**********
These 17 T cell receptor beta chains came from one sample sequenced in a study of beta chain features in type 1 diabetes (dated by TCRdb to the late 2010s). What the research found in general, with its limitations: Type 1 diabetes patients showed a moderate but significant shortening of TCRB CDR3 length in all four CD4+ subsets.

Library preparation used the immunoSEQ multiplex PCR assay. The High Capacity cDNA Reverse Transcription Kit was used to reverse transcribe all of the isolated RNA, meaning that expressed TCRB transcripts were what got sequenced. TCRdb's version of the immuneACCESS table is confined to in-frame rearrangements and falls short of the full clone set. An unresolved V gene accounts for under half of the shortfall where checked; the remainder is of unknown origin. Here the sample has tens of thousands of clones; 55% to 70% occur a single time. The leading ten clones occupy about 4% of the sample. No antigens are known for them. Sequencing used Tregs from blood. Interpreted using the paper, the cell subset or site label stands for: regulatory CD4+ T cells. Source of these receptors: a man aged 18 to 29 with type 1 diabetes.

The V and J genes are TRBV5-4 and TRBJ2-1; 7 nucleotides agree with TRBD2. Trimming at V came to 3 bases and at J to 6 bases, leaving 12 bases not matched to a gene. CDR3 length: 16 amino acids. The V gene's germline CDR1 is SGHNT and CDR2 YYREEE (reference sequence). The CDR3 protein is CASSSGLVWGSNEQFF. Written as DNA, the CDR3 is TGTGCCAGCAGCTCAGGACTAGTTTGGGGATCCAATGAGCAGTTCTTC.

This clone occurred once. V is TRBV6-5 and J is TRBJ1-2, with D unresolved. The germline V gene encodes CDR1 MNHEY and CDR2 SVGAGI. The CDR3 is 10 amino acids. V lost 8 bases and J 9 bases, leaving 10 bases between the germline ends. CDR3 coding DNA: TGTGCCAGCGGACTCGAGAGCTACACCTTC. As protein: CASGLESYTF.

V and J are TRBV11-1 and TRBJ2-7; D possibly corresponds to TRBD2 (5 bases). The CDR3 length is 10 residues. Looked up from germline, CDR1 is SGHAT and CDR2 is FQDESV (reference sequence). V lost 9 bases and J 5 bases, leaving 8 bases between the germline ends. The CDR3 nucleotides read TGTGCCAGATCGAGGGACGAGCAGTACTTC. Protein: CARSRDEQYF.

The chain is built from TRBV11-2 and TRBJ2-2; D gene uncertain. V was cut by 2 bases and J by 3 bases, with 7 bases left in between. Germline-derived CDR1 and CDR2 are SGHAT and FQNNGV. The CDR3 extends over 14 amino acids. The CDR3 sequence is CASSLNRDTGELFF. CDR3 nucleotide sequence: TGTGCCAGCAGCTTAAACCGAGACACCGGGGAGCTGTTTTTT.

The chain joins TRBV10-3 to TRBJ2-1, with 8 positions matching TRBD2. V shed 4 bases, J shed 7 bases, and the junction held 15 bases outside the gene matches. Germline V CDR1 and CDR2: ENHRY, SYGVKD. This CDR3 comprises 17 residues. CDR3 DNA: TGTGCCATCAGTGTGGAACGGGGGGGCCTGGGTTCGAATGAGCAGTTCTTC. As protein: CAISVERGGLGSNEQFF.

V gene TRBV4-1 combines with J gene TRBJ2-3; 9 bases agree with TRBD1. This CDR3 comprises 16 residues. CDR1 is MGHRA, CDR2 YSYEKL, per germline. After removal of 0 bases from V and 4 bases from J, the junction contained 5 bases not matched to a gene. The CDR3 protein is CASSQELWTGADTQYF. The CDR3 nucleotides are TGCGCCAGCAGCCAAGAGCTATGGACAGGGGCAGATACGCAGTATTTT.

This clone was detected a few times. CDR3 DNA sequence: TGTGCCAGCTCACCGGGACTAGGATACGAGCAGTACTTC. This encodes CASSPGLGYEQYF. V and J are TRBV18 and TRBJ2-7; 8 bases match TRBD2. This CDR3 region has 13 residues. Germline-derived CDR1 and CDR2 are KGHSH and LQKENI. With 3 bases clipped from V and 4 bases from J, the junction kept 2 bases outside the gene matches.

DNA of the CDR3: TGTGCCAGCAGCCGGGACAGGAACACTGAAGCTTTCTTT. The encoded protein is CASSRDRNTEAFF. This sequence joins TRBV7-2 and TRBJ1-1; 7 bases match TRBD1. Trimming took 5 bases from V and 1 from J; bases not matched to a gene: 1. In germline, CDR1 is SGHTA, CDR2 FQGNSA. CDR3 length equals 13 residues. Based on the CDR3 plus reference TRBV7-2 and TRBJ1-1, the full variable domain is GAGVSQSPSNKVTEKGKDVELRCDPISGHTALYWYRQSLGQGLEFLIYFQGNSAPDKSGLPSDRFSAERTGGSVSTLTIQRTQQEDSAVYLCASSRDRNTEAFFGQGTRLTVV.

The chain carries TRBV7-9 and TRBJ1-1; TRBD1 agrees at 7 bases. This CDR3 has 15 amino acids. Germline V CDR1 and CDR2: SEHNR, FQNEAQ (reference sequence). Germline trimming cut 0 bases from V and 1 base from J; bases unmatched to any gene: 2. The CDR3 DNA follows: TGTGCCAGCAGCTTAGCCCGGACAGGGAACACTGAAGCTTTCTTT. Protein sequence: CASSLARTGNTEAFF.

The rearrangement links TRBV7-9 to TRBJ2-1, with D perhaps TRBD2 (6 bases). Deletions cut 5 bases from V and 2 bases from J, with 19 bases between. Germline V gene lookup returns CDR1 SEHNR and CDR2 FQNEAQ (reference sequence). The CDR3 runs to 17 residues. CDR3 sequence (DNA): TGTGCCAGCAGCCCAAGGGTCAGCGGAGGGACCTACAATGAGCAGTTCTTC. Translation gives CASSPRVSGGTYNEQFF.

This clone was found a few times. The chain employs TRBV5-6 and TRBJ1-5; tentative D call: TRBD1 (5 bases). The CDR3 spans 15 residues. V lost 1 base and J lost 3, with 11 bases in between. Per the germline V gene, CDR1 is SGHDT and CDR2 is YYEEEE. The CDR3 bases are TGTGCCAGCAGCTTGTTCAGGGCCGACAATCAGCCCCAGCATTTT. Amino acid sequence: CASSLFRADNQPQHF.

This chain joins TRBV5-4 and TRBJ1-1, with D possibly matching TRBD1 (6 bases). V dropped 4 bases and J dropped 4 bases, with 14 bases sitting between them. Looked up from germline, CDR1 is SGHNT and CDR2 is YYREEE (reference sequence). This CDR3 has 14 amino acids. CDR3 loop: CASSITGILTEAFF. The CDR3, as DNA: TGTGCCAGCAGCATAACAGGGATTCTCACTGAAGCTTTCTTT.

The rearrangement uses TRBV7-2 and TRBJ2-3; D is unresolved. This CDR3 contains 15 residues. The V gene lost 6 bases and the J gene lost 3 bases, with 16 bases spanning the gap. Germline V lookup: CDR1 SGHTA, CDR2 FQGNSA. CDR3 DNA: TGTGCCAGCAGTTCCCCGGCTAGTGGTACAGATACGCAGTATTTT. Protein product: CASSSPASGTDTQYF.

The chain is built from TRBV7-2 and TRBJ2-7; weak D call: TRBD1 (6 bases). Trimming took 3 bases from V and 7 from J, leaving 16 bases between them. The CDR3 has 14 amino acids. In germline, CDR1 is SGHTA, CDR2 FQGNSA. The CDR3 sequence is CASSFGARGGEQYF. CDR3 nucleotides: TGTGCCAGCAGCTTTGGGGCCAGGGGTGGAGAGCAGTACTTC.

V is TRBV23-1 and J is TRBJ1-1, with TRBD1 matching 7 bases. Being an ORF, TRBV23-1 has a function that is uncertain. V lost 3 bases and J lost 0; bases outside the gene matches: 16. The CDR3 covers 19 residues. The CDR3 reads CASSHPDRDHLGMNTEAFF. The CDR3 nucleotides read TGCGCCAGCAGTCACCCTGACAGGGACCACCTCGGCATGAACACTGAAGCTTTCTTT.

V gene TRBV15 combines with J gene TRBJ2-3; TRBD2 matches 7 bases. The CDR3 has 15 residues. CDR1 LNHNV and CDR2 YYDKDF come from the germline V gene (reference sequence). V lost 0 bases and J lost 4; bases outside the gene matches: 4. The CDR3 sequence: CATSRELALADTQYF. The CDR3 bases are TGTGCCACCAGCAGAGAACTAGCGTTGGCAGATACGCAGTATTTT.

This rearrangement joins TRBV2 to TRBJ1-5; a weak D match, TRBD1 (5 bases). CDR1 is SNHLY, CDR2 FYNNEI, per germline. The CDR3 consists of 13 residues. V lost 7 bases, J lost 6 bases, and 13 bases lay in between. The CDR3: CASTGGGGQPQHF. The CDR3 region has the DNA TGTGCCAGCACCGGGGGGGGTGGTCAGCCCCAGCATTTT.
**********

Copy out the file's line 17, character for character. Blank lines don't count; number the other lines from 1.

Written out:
V is TRBV23-1 and J is TRBJ1-1, with TRBD1 matching 7 bases. Being an ORF, TRBV23-1 has a function that is uncertain. V lost 3 bases and J lost 0; bases outside the gene matches: 16. The CDR3 covers 19 residues. The CDR3 reads CASSHPDRDHLGMNTEAFF. The CDR3 nucleotides read TGCGCCAGCAGTCACCCTGACAGGGACCACCTCGGCATGAACACTGAAGCTTTCTTT.